Road Notes: Day 148
Today is Branden’s birthday! Can you believe he is finally 21? CrAzY! He (of course) spent all day in class, but we made plans for afterwards. I picked him up and we went to Ojo Caliente historic hot springs and spa.
Established in the 1860s, the spa was one of the first health resorts in the US. The facility was built around these natural hot springs of various mineral content that had been used by the Tewa peoples for thousands of years. It remains mostly all outdoors, except for saunas, and nothing is added to the water, nor is it artificially heated. There were many different pools: arsenic, lithium, soda, iron…all of which possess different healing qualities. Look. I don’t buy into a lot of the new-age bullshit, but you can’t deny how good you feel after a good soak in some warm water.
We dined in the spa restaurant and shared blue corn muffins, a salad grown entirely on-premise, green chile corn chowder, and a dry aged steak. It’s the man’s birthday after all. A few glasses of wine, some tres leches cake with moscato*, and we were ready to take off our clothes. Well. Not really. But the soda spring is supposed to help with digestion, so there is that.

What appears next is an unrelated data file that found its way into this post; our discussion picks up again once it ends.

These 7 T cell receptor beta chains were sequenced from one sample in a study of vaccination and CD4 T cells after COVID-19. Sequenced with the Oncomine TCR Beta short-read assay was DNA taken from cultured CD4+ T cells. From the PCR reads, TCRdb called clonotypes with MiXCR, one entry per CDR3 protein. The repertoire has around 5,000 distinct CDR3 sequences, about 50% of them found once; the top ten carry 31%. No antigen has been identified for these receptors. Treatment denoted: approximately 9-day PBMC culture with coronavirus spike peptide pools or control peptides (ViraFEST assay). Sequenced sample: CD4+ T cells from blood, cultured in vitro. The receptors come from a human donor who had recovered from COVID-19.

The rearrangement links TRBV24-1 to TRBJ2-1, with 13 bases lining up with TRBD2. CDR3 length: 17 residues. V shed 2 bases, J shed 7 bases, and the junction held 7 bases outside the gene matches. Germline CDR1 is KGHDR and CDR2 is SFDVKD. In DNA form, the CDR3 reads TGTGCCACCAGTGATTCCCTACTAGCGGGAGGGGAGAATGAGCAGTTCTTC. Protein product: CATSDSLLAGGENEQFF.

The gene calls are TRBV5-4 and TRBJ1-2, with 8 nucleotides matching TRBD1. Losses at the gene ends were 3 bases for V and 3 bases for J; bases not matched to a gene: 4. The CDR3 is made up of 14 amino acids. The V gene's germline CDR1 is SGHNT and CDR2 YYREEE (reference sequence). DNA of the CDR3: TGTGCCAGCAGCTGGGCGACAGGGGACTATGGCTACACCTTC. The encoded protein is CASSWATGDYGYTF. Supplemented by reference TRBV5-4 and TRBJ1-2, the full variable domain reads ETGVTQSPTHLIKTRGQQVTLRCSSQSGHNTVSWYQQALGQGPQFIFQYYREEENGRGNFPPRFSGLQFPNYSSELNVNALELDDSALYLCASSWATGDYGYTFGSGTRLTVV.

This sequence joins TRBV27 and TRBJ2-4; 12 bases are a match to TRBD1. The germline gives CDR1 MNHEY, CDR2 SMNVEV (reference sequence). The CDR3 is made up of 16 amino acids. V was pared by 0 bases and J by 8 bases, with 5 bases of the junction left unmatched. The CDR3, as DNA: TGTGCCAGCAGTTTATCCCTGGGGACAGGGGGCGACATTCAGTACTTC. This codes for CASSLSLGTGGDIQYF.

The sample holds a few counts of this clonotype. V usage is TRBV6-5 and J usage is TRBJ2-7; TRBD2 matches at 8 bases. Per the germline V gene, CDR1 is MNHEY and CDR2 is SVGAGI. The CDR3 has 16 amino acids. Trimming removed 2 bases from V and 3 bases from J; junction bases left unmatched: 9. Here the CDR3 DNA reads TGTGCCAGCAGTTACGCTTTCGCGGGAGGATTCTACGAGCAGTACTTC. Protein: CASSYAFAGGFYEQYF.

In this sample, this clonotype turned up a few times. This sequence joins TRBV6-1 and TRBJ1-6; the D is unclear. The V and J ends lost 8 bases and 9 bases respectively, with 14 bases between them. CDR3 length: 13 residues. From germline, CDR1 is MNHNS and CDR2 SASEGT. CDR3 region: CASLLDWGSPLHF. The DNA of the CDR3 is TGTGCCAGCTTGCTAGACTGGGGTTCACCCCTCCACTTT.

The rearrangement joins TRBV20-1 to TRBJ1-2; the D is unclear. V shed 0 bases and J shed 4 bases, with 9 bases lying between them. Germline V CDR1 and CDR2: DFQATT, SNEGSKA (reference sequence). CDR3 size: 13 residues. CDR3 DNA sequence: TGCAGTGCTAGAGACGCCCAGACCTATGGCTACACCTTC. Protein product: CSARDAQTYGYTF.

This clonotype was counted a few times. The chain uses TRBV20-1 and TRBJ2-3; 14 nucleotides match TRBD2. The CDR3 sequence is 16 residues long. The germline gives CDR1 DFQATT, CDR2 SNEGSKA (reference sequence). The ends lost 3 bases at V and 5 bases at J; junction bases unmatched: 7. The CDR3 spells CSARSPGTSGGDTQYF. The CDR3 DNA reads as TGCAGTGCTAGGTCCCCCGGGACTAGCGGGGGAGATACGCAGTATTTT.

The next several hours were spent jumping from one hot spring to the next. It was utterly divine. It dawned on me that since hitting the road, we had not been completely submerged in water. Shit, even showers have been kind of sporadic. This felt luxurious. I loved that they kept the springs outdoors, allowing us to watch the sunset over the mesa and witness the sky transform into a million little stars all from the comfort of the hot springs.
The drive to and from the spa should not go unmentioned. It was about 45 minutes one way, but certainly didn’t feel that long. It was beautiful, and mostly went directly through Carson National Forest. We passed so many abandoned looking places. The ride home was actually a bit scary. We didn’t pass a single other vehicle the entire time. In place of human company, we had wildlife…herds of deer, big horned sheep, and a bobcat (?) that ran across the road right in front of me.
*Moscato has a (mostly deserved) bad rep based on the kind of crap that takes a majority of market share here in America. If you can get good, balanced moscato, it can really take your desert game to the next level. I swear. And it is usually shockingly affordable. We had Tintero Moscato d’Asti (imported from Kermit Lynch, retails for about $12 a bottle).
Road Notes are timed entries—written in thirty minutes or less at the end of each day. Considerations are made for spelling/legibility but not for grammar. Deal with it.